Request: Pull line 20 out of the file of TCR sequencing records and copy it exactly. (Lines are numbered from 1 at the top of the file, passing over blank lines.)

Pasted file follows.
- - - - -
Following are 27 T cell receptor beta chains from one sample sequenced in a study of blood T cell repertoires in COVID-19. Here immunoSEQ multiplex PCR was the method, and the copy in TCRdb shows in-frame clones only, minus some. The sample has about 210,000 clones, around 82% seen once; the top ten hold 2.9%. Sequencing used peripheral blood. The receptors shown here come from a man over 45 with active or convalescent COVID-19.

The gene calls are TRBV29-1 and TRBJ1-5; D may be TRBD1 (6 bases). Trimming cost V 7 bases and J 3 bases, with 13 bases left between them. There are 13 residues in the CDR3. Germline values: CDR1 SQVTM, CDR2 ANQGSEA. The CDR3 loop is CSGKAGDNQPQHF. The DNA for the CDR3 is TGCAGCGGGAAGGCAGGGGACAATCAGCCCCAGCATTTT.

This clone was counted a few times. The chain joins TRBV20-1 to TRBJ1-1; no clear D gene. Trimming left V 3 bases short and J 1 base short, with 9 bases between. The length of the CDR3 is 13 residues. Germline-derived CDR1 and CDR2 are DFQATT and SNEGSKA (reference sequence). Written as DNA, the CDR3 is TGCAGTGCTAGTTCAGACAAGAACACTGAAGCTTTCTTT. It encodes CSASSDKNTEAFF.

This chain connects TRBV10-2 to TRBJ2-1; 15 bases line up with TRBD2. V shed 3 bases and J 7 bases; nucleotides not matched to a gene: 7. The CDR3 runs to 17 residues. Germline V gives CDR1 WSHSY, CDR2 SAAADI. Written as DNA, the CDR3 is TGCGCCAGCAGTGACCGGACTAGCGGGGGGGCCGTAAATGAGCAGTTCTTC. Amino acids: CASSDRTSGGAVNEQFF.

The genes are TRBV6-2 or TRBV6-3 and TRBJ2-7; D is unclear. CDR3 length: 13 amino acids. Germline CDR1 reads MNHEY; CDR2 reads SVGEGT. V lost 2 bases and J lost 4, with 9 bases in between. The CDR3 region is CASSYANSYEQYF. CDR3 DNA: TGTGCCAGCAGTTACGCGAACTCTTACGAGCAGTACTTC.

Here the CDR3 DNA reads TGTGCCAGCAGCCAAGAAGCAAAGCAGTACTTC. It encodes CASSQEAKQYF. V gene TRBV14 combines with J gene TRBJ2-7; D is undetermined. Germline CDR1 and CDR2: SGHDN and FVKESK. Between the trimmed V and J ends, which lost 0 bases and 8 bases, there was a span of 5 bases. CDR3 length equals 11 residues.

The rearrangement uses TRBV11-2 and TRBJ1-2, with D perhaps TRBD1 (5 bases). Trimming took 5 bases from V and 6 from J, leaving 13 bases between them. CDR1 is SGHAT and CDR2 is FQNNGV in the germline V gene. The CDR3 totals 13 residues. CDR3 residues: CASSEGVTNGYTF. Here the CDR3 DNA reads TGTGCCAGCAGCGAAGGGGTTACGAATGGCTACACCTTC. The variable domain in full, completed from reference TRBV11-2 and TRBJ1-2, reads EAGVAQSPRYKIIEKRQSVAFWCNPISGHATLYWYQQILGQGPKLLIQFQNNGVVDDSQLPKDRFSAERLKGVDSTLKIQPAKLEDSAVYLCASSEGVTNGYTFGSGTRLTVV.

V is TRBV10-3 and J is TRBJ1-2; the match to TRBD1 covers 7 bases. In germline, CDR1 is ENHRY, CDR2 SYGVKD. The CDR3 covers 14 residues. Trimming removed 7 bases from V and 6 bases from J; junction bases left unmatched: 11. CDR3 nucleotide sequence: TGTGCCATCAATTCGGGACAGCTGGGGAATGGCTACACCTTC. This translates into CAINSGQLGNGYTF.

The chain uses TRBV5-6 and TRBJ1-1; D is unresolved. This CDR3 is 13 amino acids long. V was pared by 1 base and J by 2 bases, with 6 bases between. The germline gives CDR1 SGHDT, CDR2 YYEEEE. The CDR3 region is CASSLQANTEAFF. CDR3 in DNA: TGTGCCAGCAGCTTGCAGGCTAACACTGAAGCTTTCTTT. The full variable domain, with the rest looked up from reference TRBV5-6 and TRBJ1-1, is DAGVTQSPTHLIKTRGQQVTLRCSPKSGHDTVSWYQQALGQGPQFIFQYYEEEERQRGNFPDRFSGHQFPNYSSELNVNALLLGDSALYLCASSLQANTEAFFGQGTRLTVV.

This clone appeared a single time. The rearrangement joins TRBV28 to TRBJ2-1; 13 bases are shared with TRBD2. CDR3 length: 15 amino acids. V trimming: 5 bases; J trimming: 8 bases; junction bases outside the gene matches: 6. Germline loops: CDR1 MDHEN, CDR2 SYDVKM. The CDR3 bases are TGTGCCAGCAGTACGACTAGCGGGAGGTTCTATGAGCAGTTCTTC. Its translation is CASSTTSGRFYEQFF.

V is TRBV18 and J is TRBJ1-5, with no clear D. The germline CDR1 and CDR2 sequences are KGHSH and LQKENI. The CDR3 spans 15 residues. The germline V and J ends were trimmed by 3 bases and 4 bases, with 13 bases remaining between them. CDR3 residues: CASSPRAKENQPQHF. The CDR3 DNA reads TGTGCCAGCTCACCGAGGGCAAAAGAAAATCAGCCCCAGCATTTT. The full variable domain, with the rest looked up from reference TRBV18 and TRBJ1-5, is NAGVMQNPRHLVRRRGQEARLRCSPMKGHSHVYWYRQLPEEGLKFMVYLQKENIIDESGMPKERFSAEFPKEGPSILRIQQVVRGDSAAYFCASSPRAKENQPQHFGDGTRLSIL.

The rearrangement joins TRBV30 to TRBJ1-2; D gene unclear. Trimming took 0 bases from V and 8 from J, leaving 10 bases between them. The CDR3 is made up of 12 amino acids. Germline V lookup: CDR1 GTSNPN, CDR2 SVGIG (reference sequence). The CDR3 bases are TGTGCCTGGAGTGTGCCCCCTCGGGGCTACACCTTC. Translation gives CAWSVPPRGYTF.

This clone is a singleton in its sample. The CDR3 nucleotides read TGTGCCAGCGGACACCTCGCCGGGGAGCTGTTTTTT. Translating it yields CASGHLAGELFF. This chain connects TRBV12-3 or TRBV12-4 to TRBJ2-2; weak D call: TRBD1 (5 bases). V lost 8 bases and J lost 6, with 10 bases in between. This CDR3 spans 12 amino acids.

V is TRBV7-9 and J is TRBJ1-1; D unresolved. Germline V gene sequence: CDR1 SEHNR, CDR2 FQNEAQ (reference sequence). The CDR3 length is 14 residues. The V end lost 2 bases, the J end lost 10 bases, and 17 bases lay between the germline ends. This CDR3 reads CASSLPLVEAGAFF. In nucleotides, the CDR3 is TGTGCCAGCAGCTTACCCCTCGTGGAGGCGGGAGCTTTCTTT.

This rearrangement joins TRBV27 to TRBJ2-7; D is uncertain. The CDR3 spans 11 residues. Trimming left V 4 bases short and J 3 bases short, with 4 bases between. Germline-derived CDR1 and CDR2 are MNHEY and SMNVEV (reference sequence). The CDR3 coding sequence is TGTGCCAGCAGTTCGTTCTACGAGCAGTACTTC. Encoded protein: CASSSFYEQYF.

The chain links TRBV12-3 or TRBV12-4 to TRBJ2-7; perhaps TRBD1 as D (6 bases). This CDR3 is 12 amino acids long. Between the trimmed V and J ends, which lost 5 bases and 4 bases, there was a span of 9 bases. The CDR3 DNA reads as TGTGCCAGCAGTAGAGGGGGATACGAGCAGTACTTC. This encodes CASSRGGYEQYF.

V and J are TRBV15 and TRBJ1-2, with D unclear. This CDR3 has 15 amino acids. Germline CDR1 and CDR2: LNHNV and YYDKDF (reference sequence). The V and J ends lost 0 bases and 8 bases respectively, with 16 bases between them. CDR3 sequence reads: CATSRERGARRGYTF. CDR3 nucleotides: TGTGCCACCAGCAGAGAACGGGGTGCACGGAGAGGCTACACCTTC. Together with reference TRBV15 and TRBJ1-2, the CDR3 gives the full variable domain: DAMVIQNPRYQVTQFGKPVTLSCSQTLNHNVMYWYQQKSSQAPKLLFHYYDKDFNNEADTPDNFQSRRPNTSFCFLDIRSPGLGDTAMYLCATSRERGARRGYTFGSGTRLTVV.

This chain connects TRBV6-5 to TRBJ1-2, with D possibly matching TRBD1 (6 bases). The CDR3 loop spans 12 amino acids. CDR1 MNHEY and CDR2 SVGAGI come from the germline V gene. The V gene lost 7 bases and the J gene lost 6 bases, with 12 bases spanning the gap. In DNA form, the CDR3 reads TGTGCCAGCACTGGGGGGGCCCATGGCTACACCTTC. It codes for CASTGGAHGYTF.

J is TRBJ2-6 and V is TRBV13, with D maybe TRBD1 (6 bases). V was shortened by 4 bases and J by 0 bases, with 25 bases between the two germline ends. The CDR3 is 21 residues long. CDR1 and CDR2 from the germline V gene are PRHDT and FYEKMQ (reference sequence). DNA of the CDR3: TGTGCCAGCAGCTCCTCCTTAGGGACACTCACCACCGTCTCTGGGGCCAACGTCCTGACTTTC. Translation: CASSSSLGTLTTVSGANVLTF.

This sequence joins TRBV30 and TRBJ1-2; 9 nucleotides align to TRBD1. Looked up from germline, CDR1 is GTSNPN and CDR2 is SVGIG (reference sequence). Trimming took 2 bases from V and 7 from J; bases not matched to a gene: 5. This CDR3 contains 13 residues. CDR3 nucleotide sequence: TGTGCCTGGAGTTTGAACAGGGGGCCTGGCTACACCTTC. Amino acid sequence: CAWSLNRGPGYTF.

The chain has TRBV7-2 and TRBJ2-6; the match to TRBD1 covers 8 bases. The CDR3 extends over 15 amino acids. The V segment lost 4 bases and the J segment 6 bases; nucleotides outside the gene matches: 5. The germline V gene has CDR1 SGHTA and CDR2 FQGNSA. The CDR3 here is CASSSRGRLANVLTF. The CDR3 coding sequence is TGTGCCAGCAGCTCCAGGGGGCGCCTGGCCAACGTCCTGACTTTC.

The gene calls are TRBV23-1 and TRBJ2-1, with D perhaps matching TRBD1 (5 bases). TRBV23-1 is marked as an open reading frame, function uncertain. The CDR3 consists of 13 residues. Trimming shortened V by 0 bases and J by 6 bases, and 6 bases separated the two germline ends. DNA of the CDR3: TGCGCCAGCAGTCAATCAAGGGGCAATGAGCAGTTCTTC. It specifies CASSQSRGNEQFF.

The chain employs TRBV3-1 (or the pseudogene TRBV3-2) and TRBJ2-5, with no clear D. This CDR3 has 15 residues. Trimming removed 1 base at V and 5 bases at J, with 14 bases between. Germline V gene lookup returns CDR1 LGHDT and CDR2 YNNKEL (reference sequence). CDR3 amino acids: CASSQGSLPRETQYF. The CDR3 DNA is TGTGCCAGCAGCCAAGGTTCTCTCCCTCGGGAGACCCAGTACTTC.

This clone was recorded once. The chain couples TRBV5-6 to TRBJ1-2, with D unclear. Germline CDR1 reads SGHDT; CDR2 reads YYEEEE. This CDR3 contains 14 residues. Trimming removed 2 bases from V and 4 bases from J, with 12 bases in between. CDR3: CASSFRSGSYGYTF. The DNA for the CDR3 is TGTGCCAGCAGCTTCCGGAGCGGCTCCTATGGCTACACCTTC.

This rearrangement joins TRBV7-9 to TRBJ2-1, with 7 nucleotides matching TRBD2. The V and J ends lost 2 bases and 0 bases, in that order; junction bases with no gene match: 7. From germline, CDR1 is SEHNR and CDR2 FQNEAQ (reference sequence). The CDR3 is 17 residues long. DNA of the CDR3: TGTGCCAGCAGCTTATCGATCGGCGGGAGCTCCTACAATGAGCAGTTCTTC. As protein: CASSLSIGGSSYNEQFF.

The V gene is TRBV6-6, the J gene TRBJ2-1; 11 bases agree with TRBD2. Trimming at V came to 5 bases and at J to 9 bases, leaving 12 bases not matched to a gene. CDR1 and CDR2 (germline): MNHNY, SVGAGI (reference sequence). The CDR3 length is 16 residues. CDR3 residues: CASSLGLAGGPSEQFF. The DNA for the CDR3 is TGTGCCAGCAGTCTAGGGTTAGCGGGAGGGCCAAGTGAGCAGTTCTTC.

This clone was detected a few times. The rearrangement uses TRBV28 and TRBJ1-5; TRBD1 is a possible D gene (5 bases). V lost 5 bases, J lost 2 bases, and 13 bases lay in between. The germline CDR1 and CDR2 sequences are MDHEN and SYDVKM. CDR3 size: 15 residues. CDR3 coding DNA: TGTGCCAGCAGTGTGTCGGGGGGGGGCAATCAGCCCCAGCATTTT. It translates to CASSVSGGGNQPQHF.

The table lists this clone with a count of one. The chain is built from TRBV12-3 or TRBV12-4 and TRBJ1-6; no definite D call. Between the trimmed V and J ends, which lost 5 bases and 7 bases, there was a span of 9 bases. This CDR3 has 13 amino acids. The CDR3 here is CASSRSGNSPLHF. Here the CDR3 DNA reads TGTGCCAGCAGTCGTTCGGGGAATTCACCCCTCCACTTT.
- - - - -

This sequence joins TRBV30 and TRBJ1-2; 9 nucleotides align to TRBD1. Looked up from germline, CDR1 is GTSNPN and CDR2 is SVGIG (reference sequence). Trimming took 2 bases from V and 7 from J; bases not matched to a gene: 5. This CDR3 contains 13 residues. CDR3 nucleotide sequence: TGTGCCTGGAGTTTGAACAGGGGGCCTGGCTACACCTTC. Amino acid sequence: CAWSLNRGPGYTF.